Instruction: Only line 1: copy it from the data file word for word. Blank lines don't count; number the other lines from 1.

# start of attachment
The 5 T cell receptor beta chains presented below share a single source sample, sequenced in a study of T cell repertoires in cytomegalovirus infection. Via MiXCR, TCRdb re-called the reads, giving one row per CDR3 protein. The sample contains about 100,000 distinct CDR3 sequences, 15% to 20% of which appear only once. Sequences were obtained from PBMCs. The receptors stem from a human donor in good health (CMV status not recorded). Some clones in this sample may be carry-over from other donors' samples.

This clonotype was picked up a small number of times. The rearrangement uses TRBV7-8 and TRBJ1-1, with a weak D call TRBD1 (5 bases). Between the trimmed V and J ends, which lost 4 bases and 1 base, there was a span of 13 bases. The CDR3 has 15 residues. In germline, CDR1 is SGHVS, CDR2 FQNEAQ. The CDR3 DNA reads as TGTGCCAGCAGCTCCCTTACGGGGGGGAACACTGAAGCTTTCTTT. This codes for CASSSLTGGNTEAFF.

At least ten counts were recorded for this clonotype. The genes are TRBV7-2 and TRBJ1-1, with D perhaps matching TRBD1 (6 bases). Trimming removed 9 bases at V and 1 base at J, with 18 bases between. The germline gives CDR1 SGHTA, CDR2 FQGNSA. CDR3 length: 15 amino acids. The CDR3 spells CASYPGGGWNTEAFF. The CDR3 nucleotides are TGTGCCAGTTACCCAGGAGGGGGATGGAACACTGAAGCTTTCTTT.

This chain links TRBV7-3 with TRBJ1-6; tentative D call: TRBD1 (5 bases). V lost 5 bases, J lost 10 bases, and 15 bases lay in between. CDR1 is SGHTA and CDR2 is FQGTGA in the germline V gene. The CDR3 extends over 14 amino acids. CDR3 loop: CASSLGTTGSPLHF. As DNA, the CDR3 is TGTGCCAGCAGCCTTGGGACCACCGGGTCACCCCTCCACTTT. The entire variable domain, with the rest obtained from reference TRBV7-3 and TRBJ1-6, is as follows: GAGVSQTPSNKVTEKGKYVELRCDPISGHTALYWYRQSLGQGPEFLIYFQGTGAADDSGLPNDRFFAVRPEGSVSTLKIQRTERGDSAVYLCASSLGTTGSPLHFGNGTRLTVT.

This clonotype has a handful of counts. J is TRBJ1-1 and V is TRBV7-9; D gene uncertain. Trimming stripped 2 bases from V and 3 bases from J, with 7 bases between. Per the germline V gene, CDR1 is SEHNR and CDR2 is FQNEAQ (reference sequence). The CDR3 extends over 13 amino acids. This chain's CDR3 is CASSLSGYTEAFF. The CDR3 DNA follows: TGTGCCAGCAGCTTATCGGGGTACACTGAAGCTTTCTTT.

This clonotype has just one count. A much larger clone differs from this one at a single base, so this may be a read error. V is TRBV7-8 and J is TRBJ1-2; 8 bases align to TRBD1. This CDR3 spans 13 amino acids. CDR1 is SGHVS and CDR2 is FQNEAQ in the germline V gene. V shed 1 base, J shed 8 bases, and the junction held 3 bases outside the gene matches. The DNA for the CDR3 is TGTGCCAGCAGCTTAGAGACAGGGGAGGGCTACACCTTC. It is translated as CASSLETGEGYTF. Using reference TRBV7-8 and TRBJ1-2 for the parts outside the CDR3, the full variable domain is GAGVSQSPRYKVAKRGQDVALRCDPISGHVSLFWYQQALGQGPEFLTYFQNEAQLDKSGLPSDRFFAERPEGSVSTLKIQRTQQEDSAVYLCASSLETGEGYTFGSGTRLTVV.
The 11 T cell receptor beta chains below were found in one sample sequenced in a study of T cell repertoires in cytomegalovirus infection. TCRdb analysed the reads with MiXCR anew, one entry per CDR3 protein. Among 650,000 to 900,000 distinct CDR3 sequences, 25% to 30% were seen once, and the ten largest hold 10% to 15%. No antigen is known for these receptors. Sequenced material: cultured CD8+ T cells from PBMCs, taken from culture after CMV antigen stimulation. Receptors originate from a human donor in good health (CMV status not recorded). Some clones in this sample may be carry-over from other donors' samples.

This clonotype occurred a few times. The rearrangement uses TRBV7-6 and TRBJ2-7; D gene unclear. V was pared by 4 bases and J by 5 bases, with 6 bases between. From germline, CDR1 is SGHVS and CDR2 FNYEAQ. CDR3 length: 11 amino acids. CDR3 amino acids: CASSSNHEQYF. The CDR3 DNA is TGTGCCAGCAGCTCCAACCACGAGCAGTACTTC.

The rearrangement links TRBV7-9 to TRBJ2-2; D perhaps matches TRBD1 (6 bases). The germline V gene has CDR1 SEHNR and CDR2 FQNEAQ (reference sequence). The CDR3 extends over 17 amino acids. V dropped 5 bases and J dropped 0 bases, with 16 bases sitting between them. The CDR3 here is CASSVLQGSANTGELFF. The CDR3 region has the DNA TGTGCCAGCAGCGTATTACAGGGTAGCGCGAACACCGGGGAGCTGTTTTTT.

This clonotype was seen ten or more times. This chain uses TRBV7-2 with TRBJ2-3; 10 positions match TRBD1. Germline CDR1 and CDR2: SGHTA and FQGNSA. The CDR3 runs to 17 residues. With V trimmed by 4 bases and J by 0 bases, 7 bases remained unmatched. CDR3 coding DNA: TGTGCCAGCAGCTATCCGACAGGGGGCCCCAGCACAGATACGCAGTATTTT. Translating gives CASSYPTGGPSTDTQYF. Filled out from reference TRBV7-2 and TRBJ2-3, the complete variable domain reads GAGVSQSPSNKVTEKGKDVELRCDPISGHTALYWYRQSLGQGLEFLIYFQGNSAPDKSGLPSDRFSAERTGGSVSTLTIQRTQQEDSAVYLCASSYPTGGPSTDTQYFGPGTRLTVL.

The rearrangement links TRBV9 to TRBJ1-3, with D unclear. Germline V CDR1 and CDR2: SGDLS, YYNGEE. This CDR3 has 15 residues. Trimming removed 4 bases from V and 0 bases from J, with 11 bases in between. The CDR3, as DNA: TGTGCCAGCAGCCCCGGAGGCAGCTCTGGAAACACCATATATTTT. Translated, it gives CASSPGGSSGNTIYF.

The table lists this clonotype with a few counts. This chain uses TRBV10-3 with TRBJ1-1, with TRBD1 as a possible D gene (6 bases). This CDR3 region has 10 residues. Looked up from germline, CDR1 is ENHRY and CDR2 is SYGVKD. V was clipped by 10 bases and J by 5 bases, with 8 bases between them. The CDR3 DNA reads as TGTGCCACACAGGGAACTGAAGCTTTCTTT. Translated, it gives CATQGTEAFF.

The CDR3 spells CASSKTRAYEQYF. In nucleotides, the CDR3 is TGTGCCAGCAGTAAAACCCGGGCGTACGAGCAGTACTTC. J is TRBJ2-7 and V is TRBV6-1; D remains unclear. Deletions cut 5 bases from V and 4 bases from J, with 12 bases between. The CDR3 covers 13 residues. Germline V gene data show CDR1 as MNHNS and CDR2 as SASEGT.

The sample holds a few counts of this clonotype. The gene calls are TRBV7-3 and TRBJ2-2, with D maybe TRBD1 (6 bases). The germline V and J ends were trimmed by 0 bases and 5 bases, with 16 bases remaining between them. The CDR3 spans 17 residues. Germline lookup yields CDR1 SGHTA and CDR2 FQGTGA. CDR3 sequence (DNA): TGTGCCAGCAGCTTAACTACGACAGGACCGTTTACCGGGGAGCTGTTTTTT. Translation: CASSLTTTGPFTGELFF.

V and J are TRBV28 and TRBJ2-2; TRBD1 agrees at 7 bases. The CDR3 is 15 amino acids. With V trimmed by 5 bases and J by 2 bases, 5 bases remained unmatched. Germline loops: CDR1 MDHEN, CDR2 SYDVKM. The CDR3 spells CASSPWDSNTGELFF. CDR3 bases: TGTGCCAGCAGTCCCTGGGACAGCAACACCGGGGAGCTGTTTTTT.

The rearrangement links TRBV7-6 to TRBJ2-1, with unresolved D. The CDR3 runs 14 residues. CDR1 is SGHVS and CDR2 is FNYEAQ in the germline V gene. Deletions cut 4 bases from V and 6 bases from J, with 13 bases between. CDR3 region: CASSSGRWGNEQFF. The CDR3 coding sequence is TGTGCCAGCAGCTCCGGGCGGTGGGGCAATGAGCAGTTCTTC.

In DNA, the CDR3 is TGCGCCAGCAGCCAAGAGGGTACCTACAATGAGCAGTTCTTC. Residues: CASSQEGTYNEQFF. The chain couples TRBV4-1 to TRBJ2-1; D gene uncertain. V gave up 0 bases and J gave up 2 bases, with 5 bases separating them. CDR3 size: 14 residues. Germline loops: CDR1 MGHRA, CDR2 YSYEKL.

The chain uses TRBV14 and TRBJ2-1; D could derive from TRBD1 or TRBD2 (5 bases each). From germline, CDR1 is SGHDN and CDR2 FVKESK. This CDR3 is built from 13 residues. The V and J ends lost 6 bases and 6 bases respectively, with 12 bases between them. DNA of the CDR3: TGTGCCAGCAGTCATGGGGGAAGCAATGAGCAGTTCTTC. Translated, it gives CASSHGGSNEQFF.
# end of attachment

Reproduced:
The 5 T cell receptor beta chains presented below share a single source sample, sequenced in a study of T cell repertoires in cytomegalovirus infection. Via MiXCR, TCRdb re-called the reads, giving one row per CDR3 protein. The sample contains about 100,000 distinct CDR3 sequences, 15% to 20% of which appear only once. Sequences were obtained from PBMCs. The receptors stem from a human donor in good health (CMV status not recorded). Some clones in this sample may be carry-over from other donors' samples.